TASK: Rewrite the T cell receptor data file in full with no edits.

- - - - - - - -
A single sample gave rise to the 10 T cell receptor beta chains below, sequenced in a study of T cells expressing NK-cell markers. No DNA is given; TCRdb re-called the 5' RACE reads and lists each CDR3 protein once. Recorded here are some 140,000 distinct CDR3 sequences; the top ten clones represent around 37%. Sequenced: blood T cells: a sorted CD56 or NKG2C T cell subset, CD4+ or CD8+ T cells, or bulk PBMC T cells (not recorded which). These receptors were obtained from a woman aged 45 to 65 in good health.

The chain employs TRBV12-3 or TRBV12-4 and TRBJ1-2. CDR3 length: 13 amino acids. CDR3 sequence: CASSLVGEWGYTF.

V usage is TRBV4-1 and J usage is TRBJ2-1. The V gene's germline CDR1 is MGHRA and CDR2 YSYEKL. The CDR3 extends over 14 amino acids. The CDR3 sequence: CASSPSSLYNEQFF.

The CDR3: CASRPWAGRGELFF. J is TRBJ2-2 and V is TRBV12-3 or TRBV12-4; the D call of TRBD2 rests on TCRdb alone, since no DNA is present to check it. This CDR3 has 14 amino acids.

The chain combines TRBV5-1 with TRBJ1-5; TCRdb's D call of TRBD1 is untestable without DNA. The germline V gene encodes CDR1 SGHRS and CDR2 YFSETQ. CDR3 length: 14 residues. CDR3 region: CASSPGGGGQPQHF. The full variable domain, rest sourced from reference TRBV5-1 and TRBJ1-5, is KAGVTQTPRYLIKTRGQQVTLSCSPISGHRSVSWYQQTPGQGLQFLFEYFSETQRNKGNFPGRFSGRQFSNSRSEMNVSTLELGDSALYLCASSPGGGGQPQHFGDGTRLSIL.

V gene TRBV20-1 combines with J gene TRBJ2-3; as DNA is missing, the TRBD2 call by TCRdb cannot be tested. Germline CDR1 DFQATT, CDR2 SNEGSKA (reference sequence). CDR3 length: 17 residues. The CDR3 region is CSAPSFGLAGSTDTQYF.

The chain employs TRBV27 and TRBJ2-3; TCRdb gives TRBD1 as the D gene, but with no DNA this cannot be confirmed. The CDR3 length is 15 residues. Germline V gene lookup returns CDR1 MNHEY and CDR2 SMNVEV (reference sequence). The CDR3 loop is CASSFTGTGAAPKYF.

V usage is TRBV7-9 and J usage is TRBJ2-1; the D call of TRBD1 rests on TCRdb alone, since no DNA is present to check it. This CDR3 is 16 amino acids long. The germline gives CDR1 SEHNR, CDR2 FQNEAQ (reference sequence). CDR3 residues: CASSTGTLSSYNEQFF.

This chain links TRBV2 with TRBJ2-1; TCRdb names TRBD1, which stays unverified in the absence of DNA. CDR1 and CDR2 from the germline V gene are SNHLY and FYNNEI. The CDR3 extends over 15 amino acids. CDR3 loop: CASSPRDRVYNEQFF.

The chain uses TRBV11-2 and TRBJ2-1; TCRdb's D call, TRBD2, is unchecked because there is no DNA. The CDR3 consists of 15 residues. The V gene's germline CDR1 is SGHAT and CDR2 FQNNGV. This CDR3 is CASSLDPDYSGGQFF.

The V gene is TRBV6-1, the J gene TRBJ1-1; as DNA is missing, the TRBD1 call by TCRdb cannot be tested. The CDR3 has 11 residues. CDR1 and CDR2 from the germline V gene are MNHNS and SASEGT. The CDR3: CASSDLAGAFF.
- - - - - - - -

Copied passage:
A single sample gave rise to the 10 T cell receptor beta chains below, sequenced in a study of T cells expressing NK-cell markers. No DNA is given; TCRdb re-called the 5' RACE reads and lists each CDR3 protein once. Recorded here are some 140,000 distinct CDR3 sequences; the top ten clones represent around 37%. Sequenced: blood T cells: a sorted CD56 or NKG2C T cell subset, CD4+ or CD8+ T cells, or bulk PBMC T cells (not recorded which). These receptors were obtained from a woman aged 45 to 65 in good health.

The chain employs TRBV12-3 or TRBV12-4 and TRBJ1-2. CDR3 length: 13 amino acids. CDR3 sequence: CASSLVGEWGYTF.

V usage is TRBV4-1 and J usage is TRBJ2-1. The V gene's germline CDR1 is MGHRA and CDR2 YSYEKL. The CDR3 extends over 14 amino acids. The CDR3 sequence: CASSPSSLYNEQFF.

The CDR3: CASRPWAGRGELFF. J is TRBJ2-2 and V is TRBV12-3 or TRBV12-4; the D call of TRBD2 rests on TCRdb alone, since no DNA is present to check it. This CDR3 has 14 amino acids.

The chain combines TRBV5-1 with TRBJ1-5; TCRdb's D call of TRBD1 is untestable without DNA. The germline V gene encodes CDR1 SGHRS and CDR2 YFSETQ. CDR3 length: 14 residues. CDR3 region: CASSPGGGGQPQHF. The full variable domain, rest sourced from reference TRBV5-1 and TRBJ1-5, is KAGVTQTPRYLIKTRGQQVTLSCSPISGHRSVSWYQQTPGQGLQFLFEYFSETQRNKGNFPGRFSGRQFSNSRSEMNVSTLELGDSALYLCASSPGGGGQPQHFGDGTRLSIL.

V gene TRBV20-1 combines with J gene TRBJ2-3; as DNA is missing, the TRBD2 call by TCRdb cannot be tested. Germline CDR1 DFQATT, CDR2 SNEGSKA (reference sequence). CDR3 length: 17 residues. The CDR3 region is CSAPSFGLAGSTDTQYF.

The chain employs TRBV27 and TRBJ2-3; TCRdb gives TRBD1 as the D gene, but with no DNA this cannot be confirmed. The CDR3 length is 15 residues. Germline V gene lookup returns CDR1 MNHEY and CDR2 SMNVEV (reference sequence). The CDR3 loop is CASSFTGTGAAPKYF.

V usage is TRBV7-9 and J usage is TRBJ2-1; the D call of TRBD1 rests on TCRdb alone, since no DNA is present to check it. This CDR3 is 16 amino acids long. The germline gives CDR1 SEHNR, CDR2 FQNEAQ (reference sequence). CDR3 residues: CASSTGTLSSYNEQFF.

This chain links TRBV2 with TRBJ2-1; TCRdb names TRBD1, which stays unverified in the absence of DNA. CDR1 and CDR2 from the germline V gene are SNHLY and FYNNEI. The CDR3 extends over 15 amino acids. CDR3 loop: CASSPRDRVYNEQFF.

The chain uses TRBV11-2 and TRBJ2-1; TCRdb's D call, TRBD2, is unchecked because there is no DNA. The CDR3 consists of 15 residues. The V gene's germline CDR1 is SGHAT and CDR2 FQNNGV. This CDR3 is CASSLDPDYSGGQFF.

The V gene is TRBV6-1, the J gene TRBJ1-1; as DNA is missing, the TRBD1 call by TCRdb cannot be tested. The CDR3 has 11 residues. CDR1 and CDR2 from the germline V gene are MNHNS and SASEGT. The CDR3: CASSDLAGAFF.